In this article, we explained what is development length of bar, types of bond, development length formula for Beam, column, footing, and slab, development length examples and so more.

Table of Contents

**Development length of bar**

In analysis and design of any R.C.C Structure, we consider that concrete & steel have perfect bond. No slippage occur between steel & concrete.

The perfect Grip between concrete & steel due to adhesion or bearing is known as Bond.

**Do You Know: 5 Best Structural Design and Analysis Software**

**Factors Responsible for bond Strength**

- Adhesion
- Frictional Resistance
- Mechanical interlock

**1. Adhesion**

The perfect setting of concrete is dependent on well curing of concrete.

**2. Frictional Resistance**

Friction is also major factor for bond strength, it’s increase the bond strength between steel & concrete.

**3. Mechanical interlocking**

Mechanical interlocking occur due to corrugation surface of deformed bars. Mechanical interlocking increase 20 to 25% of bond strength.

The bond strength in concrete can be increased by following method.

- Use of deformed or twisted bar.
- Use of high grade of concrete.
- Perfect compaction & curing of concrete.
- Use of bends or hooks on ends of bar.

**Also Read: What is Flexural Strength of Concrete**

**Types of bond**

- Flexural bond
- Anchorage bond

**1. Flexural bond**

The bond between steel & concrete in a longitudinal direction due to which steel & concrete act as a single elements is known as a flexural bond.

**2. Anchorage bond**

The bond between steel & concrete in a Anchorage zone of R.C.C section due to which steel can’t came out from the section is known as Anchorage Bond.

**Definition of Development length**

The **embedded length of steel in concrete or RCC element**, to transfer the design forces, i**s known as development length or Anchorage length of bar.**

The pull out test was carried out to find development length. In which a # diameter rod was embedded in a concrete. An axial pull force is applied and increased uniformly.

Pull force (p) is noted when the bars is pulled out from concrete section.

To find development length or Anchorage length of bar, the bond resistance of concrete and strength of the bar can be equated.

**Strength of bar = Bond resistance of concrete**

**Also Read: How to find Expansion joint in Building**

**Bond stress**

Bond stress is defined as the shear force acting longitudinally on unit surface area of bar.

Bond stress is dependent on grade of concrete.

Grade of Concrete | Design bond stress (N/mm2) |
---|---|

M20 | 1.2 |

M25 | 1.4 |

M30 | 1.5 |

M35 | 1.7 |

M40 and above | 1.9 |

- For deformed bars, value of
**bond strength increased by 60%.** - For compression bar, value of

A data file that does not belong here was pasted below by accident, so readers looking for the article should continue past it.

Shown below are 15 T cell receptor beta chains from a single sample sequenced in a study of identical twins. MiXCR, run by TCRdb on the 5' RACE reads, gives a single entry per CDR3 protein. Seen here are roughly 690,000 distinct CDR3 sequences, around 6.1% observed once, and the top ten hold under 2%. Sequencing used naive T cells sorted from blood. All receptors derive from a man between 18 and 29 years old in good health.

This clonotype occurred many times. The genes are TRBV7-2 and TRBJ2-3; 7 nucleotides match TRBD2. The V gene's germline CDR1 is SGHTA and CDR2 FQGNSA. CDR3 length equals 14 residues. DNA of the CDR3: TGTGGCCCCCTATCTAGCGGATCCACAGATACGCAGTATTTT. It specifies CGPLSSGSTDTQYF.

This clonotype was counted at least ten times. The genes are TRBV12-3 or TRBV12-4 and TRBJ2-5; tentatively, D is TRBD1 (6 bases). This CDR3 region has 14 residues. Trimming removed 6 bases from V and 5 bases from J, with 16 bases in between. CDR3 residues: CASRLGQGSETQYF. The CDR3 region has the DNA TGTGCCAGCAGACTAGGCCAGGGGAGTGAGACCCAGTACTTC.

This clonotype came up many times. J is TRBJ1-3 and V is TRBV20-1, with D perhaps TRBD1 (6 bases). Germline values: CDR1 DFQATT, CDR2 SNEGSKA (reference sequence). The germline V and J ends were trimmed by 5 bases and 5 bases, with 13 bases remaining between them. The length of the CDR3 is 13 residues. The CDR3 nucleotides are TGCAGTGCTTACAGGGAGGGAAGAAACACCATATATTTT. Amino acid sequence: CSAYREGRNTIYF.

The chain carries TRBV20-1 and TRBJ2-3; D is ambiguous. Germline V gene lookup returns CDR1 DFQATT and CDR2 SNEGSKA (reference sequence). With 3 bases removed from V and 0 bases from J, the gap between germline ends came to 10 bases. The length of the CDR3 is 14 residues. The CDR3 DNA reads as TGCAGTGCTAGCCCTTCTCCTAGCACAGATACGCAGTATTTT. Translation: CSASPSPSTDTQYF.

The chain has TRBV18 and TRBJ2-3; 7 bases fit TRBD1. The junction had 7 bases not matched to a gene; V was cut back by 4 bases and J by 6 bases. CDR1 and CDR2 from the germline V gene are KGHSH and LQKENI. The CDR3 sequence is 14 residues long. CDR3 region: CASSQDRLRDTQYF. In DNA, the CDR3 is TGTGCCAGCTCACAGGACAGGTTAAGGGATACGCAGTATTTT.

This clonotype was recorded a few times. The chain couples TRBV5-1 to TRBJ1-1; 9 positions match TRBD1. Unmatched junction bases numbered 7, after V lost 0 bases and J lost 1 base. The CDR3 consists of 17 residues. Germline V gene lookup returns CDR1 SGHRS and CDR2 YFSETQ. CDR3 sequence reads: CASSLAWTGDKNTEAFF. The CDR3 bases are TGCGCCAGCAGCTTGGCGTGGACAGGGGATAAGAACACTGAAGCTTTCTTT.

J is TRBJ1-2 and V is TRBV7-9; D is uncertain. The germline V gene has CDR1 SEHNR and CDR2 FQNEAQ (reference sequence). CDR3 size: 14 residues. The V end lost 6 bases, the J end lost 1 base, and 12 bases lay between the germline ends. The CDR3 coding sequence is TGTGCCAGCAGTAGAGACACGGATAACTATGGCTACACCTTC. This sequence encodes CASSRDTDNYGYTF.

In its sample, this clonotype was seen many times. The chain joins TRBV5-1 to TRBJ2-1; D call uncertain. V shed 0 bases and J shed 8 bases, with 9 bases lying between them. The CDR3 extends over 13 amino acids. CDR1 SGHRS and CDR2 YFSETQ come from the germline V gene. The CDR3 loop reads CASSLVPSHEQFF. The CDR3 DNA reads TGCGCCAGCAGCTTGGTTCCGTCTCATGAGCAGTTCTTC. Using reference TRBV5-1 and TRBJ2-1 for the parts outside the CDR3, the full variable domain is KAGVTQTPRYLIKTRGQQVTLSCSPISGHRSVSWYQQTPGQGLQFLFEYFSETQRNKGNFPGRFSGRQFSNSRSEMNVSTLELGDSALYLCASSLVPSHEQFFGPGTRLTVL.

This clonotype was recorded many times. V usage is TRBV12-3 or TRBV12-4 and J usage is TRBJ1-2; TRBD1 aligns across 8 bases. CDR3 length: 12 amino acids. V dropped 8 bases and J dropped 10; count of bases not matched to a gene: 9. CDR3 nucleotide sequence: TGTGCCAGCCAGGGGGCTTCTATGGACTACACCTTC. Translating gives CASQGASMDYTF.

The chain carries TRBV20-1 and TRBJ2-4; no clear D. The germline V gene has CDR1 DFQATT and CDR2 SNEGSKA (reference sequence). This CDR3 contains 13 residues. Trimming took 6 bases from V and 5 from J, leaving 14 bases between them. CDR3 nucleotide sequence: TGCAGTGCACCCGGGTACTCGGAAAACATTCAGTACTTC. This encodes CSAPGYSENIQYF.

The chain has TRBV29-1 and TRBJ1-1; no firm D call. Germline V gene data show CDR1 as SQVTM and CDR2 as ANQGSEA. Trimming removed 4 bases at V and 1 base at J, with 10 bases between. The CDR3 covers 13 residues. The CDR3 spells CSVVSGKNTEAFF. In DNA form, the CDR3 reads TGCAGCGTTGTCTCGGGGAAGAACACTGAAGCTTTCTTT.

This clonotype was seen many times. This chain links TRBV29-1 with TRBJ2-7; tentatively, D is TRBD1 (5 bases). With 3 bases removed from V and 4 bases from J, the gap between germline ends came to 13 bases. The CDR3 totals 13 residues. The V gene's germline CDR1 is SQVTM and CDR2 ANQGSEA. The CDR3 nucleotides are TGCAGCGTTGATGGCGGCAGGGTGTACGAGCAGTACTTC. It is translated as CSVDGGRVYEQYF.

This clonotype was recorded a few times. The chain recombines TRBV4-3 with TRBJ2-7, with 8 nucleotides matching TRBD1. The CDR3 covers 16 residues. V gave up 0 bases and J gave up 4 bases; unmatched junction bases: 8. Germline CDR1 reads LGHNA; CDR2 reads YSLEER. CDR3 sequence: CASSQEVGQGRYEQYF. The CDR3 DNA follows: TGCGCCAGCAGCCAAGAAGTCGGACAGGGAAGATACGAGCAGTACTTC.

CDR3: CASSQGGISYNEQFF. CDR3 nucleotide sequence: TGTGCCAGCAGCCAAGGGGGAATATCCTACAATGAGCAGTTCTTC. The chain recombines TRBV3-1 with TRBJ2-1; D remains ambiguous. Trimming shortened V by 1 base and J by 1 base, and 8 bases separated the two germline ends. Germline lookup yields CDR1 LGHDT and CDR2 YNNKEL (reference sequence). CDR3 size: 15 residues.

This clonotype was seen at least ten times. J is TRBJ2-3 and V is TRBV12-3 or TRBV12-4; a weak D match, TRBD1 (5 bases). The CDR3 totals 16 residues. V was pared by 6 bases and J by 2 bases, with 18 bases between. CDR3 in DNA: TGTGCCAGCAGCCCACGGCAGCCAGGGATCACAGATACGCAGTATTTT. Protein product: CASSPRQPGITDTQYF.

**bond stress increased by 25%.**

**Development length for bundled bar**

In case of use of bundled bar in structural element, the total effective perimeter for a group of bars is less than the sum of perimeter of individual bars.

Therefore, the development length of each bar of bundled bars shall be increased by, **10% for two bar** in contact, **20% for three bars **in contact and **33% for four bars **in contact for the individual bar.

**Also Read: Why doubly reinforced concrete beam is less economical**

**Examples on Development Length**

Find out the development length of the 20mm dia bar which have Fe-500 grade steel bar, provided as a compression bar of beam.

- # = 20mm
- Fy = 500 N/mm2
- Fck = 20N/mm2

Development length of bar

= (yield stress x dia of bar) / (4 x bond stress of concrete)

Yield stress = 0.87 fy

= 0.87 x 500

= 435N/mm2

Design bond stress of concrete as per IS 456, = 1.2N/mm2

The design bond stress should be increased 60% for deformed bars and 25% for compression bar.

Design bond stress = 1.2 x 1.60 x 1.25

= 2.4N/mm2

Therefore, development length of bar

= (20x 435) / (4 x 2.4)

= 906

**Development length in Column**

**for Compression Zone**

Fck | Fy 250 | Fy 415 | Fy 500 |
---|---|---|---|

M20 | 31# | 32# | 39# |

M25 | 27# | 28# | 33# |

M30 | 25# | 26# | 31# |

M40 | 20# | 20# | 25# |

**For Tension Zone**

Fck | Fy 250 | Fy 415 | Fy 500 |
---|---|---|---|

M20 | 39# | 41# | 49# |

M25 | 33# | 35# | 42# |

M30 | 31# | 32# | 39# |

M40 | 25# | 26# | 31# |

**Development length in Beam**

**for Compression Zone**

Fck | Fy 250 | Fy 415 | Fy 500 |
---|---|---|---|

M20 | 36# | 38# | 45# |

M25 | 31# | 32# | 39# |

M30 | 29# | 30# | 36# |

M40 | 23# | 24# | 29# |

**for Tension Zone**

Fck | Fy 250 | Fy 415 | Fy 500 |
---|---|---|---|

M20 | 45# | 47# | 57# |

M25 | 39# | 40# | 49# |

M30 | 36# | 38# | 45# |

M40 | 29# | 30# | 36# |

**where # = Diameter of bar**

**Deduction for Anchorage Length**

IS 456 codes for design of RCC Structure is suggest some deduction for anchorage length of bar which is mention in clause no 26.2.2.1.

This deduction is basically dependent on the type of bends and hooks. If the bars are bend in or hooked then the bend or hook consist the some anchorage which help to make a strong bond between bar and concrete.

IS 456 Code says if the **anchoring bar is subjected to 45 degree Bend** then the **anchorage value for band is consider the 4 times the diameter** of bar that is** limited to 16 times the diameter **of anchoring bar.

The Anchorage value for standard **U-Type hook shall be equal to 16 times diameter of bar**.

so useful

Thanks Bhavya

highly informative

Thank you

Help full

useful formula and helping descriptions